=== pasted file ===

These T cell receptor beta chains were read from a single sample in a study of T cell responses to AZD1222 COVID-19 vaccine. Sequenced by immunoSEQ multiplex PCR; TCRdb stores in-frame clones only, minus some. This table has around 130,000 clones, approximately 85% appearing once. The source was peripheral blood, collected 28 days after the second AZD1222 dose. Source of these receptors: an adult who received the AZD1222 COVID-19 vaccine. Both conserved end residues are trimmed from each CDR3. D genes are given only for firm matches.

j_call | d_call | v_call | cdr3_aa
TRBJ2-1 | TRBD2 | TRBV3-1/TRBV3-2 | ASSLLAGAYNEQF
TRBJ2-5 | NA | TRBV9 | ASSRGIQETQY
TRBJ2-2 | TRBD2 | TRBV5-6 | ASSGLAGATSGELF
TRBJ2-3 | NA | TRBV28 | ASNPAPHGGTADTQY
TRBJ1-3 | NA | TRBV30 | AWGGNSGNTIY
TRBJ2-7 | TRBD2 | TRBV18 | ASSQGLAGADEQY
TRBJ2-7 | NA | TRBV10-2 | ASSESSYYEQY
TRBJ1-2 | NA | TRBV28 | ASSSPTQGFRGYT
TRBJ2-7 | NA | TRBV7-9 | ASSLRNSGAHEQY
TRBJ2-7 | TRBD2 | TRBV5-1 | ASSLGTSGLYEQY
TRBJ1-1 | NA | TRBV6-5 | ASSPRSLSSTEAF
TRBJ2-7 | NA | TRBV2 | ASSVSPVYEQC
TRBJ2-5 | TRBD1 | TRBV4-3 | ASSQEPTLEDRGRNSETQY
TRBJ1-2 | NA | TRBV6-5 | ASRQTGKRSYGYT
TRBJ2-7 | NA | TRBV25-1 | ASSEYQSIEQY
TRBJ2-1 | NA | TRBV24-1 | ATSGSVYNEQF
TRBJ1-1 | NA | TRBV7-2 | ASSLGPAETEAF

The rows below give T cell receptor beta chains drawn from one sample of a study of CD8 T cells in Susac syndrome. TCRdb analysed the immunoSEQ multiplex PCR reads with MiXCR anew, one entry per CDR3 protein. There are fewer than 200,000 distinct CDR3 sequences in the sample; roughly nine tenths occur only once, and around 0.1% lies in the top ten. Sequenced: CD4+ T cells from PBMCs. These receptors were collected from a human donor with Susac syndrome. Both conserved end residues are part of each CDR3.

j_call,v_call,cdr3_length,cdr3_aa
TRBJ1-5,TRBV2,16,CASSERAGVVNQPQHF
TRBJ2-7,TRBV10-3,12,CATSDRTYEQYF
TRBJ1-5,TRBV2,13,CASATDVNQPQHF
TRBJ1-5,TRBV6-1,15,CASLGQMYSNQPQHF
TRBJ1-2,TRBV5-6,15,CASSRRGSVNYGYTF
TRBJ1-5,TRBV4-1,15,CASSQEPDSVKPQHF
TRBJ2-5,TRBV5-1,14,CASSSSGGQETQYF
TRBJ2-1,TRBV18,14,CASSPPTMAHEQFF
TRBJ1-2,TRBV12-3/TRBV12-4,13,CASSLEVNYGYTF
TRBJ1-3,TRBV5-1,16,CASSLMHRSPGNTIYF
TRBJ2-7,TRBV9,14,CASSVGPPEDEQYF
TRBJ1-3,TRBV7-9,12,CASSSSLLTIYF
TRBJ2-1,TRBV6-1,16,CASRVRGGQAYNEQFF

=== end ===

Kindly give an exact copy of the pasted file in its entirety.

These T cell receptor beta chains were read from a single sample in a study of T cell responses to AZD1222 COVID-19 vaccine. Sequenced by immunoSEQ multiplex PCR; TCRdb stores in-frame clones only, minus some. This table has around 130,000 clones, approximately 85% appearing once. The source was peripheral blood, collected 28 days after the second AZD1222 dose. Source of these receptors: an adult who received the AZD1222 COVID-19 vaccine. Both conserved end residues are trimmed from each CDR3. D genes are given only for firm matches.

j_call | d_call | v_call | cdr3_aa
TRBJ2-1 | TRBD2 | TRBV3-1/TRBV3-2 | ASSLLAGAYNEQF
TRBJ2-5 | NA | TRBV9 | ASSRGIQETQY
TRBJ2-2 | TRBD2 | TRBV5-6 | ASSGLAGATSGELF
TRBJ2-3 | NA | TRBV28 | ASNPAPHGGTADTQY
TRBJ1-3 | NA | TRBV30 | AWGGNSGNTIY
TRBJ2-7 | TRBD2 | TRBV18 | ASSQGLAGADEQY
TRBJ2-7 | NA | TRBV10-2 | ASSESSYYEQY
TRBJ1-2 | NA | TRBV28 | ASSSPTQGFRGYT
TRBJ2-7 | NA | TRBV7-9 | ASSLRNSGAHEQY
TRBJ2-7 | TRBD2 | TRBV5-1 | ASSLGTSGLYEQY
TRBJ1-1 | NA | TRBV6-5 | ASSPRSLSSTEAF
TRBJ2-7 | NA | TRBV2 | ASSVSPVYEQC
TRBJ2-5 | TRBD1 | TRBV4-3 | ASSQEPTLEDRGRNSETQY
TRBJ1-2 | NA | TRBV6-5 | ASRQTGKRSYGYT
TRBJ2-7 | NA | TRBV25-1 | ASSEYQSIEQY
TRBJ2-1 | NA | TRBV24-1 | ATSGSVYNEQF
TRBJ1-1 | NA | TRBV7-2 | ASSLGPAETEAF

The rows below give T cell receptor beta chains drawn from one sample of a study of CD8 T cells in Susac syndrome. TCRdb analysed the immunoSEQ multiplex PCR reads with MiXCR anew, one entry per CDR3 protein. There are fewer than 200,000 distinct CDR3 sequences in the sample; roughly nine tenths occur only once, and around 0.1% lies in the top ten. Sequenced: CD4+ T cells from PBMCs. These receptors were collected from a human donor with Susac syndrome. Both conserved end residues are part of each CDR3.

j_call,v_call,cdr3_length,cdr3_aa
TRBJ1-5,TRBV2,16,CASSERAGVVNQPQHF
TRBJ2-7,TRBV10-3,12,CATSDRTYEQYF
TRBJ1-5,TRBV2,13,CASATDVNQPQHF
TRBJ1-5,TRBV6-1,15,CASLGQMYSNQPQHF
TRBJ1-2,TRBV5-6,15,CASSRRGSVNYGYTF
TRBJ1-5,TRBV4-1,15,CASSQEPDSVKPQHF
TRBJ2-5,TRBV5-1,14,CASSSSGGQETQYF
TRBJ2-1,TRBV18,14,CASSPPTMAHEQFF
TRBJ1-2,TRBV12-3/TRBV12-4,13,CASSLEVNYGYTF
TRBJ1-3,TRBV5-1,16,CASSLMHRSPGNTIYF
TRBJ2-7,TRBV9,14,CASSVGPPEDEQYF
TRBJ1-3,TRBV7-9,12,CASSSSLLTIYF
TRBJ2-1,TRBV6-1,16,CASRVRGGQAYNEQFF